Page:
Menace65
Menace65

you can absolutely prevent errors, but the more structured (and clear) the communication, the better for both parties. There are a few issues to contend with when communicating, the initial language barrier, but also the layman to technical consultant barrier. I can speak to any number of consultants about the same thing, but the language is different depending upon how they learned (and when). It's almost an art form learning to communicate with consultants to the point where there is a mutual understanding. Once that understanding is struck though, it makes life a good deal easier. I have always been a good listener, and one who can read between the lines, so my being the liaison between the business and the technical consultants has been a beneficial one for my company. This has also been an experience which will benefit me should I choose to go into consulting. I do believe that getting everything in writing has been beneficial, especially when a change is made to the system, we have documentation to track the change to start the process of fixing it. Our consulting company is very good, and very responsive when a problem occurs. They don't play the blame game should a problem arise from a change they made, they acknowledge it, resolve it, and move on to the next change/problem at hand. We are a relatively small company compared to others who use the software (SAP) we do, which makes it easier on us to manage the changes and keep a close eye on our consultants.

jdclyde
jdclyde

Heck, even people that work in the same building but on different shifts have lots of issues. You add in a different time zone, different language, and different culture, all are things that increase the chance of total failure. In the case of most India support, you get what you pay for, which is not very much.

Jaqui
Jaqui

The company your friend quit from couldn't see any difference between a "Black" man and a "White" man, yet they did when it was an Indian and non-Indian. Guess which is a racist viewpoint? ;) I do understand that the reason we get the "requests" from India / Asia / South Pacific areas is cultural differences. Most International [ North American and European ] business is a drastically different ethic when it comes to business than the Indochina areas. Little things that are just normal practices in that area are considered incredibly insulting by North Americans and Europeans.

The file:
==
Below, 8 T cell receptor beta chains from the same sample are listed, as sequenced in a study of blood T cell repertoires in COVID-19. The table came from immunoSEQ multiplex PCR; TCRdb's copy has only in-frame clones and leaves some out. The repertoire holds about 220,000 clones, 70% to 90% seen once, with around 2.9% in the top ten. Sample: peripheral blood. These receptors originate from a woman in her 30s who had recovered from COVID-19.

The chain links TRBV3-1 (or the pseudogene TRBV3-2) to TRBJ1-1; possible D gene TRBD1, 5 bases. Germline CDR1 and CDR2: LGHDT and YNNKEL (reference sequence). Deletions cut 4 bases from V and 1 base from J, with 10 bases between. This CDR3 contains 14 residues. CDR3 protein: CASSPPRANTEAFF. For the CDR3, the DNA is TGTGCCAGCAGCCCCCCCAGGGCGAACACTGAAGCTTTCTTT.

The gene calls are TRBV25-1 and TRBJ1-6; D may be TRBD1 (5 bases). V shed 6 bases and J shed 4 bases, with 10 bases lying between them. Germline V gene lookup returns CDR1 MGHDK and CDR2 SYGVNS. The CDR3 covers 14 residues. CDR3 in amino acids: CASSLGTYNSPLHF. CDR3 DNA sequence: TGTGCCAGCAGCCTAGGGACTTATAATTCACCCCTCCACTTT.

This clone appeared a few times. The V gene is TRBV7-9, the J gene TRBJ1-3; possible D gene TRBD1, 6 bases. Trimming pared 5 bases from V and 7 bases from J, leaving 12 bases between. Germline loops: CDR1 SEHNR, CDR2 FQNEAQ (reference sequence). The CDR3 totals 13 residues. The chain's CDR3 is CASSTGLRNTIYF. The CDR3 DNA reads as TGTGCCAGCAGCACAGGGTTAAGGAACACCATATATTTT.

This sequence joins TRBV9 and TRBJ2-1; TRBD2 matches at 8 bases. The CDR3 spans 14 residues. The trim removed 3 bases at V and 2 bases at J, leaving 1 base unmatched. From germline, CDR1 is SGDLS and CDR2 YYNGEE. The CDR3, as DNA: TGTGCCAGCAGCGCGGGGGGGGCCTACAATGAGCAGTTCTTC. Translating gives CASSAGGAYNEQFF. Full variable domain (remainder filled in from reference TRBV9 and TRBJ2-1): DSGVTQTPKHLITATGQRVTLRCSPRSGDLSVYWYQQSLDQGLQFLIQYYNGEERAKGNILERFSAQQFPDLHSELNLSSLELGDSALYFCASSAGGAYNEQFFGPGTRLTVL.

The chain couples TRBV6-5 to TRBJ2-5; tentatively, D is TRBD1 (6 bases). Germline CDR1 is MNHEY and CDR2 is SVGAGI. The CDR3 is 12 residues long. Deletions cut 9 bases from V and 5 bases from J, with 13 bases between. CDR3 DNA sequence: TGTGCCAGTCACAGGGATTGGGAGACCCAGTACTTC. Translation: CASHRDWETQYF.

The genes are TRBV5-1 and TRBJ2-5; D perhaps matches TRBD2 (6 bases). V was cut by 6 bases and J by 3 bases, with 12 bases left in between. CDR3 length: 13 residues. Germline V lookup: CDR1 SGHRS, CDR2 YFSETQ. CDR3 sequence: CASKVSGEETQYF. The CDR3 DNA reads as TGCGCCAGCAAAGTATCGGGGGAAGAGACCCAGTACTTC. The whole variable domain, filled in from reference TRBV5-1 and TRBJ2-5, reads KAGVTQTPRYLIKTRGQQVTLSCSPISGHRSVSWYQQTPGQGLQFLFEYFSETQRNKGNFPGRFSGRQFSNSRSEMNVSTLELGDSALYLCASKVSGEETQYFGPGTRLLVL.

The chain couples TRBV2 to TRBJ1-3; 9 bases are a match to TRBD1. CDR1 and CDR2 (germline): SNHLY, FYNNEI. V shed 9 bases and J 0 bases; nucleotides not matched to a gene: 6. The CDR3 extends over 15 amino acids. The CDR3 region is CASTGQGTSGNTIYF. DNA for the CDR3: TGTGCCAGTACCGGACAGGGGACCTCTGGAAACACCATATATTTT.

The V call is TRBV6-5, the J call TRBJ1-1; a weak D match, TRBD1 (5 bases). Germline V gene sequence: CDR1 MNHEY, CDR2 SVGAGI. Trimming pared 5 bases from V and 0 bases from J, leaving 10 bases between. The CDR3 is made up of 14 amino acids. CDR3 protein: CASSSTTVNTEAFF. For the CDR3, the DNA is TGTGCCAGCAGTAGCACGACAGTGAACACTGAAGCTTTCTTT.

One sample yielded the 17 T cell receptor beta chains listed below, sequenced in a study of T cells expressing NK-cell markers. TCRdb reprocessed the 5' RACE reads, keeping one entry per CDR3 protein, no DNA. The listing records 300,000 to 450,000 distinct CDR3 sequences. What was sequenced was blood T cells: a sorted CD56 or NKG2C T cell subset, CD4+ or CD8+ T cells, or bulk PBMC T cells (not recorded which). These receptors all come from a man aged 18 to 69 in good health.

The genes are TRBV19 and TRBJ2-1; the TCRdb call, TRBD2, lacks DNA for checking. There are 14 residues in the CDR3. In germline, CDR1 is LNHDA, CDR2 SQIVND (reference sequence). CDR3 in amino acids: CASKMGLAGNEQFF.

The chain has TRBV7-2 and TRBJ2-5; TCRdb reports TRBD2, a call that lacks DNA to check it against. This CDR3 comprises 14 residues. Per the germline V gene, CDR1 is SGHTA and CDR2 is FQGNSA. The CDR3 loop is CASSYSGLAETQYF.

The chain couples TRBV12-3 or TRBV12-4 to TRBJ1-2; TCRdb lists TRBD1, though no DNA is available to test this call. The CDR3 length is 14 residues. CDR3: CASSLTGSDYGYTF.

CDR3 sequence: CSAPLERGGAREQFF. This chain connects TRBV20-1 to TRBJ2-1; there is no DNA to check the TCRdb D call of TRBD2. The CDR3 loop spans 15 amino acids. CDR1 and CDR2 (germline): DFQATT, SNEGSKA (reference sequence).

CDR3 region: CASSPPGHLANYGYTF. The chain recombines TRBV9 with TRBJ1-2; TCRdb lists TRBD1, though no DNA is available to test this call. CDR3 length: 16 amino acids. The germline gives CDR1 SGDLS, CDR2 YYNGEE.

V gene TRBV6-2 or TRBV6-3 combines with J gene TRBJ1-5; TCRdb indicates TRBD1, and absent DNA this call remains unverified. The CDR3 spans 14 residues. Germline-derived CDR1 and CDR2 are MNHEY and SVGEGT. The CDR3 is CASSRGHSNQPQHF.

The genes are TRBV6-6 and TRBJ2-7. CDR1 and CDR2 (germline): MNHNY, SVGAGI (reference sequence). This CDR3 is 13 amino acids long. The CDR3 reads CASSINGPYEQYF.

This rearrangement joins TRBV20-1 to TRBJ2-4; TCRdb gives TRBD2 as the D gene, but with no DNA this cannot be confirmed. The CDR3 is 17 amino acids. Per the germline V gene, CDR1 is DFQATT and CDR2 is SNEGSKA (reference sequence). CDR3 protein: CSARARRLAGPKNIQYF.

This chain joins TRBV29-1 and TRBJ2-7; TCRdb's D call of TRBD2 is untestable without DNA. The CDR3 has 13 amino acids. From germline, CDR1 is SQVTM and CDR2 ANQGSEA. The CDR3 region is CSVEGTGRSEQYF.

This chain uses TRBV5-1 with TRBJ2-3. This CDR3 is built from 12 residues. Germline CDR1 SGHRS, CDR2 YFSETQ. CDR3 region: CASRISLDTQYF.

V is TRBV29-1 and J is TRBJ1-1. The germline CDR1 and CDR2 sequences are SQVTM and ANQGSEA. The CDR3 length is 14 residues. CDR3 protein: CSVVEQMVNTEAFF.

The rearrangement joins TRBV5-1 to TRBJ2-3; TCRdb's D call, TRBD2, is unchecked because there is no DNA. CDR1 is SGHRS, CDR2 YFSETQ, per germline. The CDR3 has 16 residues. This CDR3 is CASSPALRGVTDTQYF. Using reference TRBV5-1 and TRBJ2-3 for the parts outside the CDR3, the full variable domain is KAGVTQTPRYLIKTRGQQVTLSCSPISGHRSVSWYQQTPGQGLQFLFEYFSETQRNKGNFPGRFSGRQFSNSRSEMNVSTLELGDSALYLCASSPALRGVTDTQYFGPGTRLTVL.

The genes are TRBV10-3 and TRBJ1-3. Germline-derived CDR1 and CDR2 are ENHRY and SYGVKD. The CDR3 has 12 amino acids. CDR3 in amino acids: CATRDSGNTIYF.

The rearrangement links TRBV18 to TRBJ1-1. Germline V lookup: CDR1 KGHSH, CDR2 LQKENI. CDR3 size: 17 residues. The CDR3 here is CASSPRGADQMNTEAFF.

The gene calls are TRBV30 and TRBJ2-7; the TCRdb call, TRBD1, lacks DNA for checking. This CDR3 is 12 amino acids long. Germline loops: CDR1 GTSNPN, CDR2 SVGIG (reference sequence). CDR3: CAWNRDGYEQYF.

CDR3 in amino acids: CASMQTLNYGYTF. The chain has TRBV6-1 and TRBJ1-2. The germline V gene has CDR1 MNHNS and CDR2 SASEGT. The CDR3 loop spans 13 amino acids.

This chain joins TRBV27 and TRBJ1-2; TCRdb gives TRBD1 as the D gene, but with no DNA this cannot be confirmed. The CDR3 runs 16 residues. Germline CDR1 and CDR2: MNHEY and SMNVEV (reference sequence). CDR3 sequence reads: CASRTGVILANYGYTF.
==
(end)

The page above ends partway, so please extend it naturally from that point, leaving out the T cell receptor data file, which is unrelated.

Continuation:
jdclyde
jdclyde

If you do not have a VALID reason, just cry racism. Many, even though they KNOW it is BS, will back away because that is a fight they don't want. Damn this politically correct world where people can be so easily manipulated like that.

ruthie56
ruthie56

Well I have to say I somewhat agree here for some different reasons. I do have to say, in all fairness, there are parts of offshoring that come in mighty handy... like when we don't have time to finish something but it has to be done by OUR workday tomorrow... offshore can do it while we are sleeping and it's done by our morning... that helped ALOT. On the other hand, you do get alot of "Yes I can do it" and then it's not done, or they didnt understand it correctly,... and THEN there are the ones who purposely make it take longer. I have personal experience in this area of someone scheming and manipulating to stretch the work out so they get more hours. Granted this is NOT the majority of them, but it does happen, you have to be very careful who you employ. Get references. Get contracts that guarantee you will KEEP the same people throughout the project! And watch out for the ones who think they are so cute they are above the rules.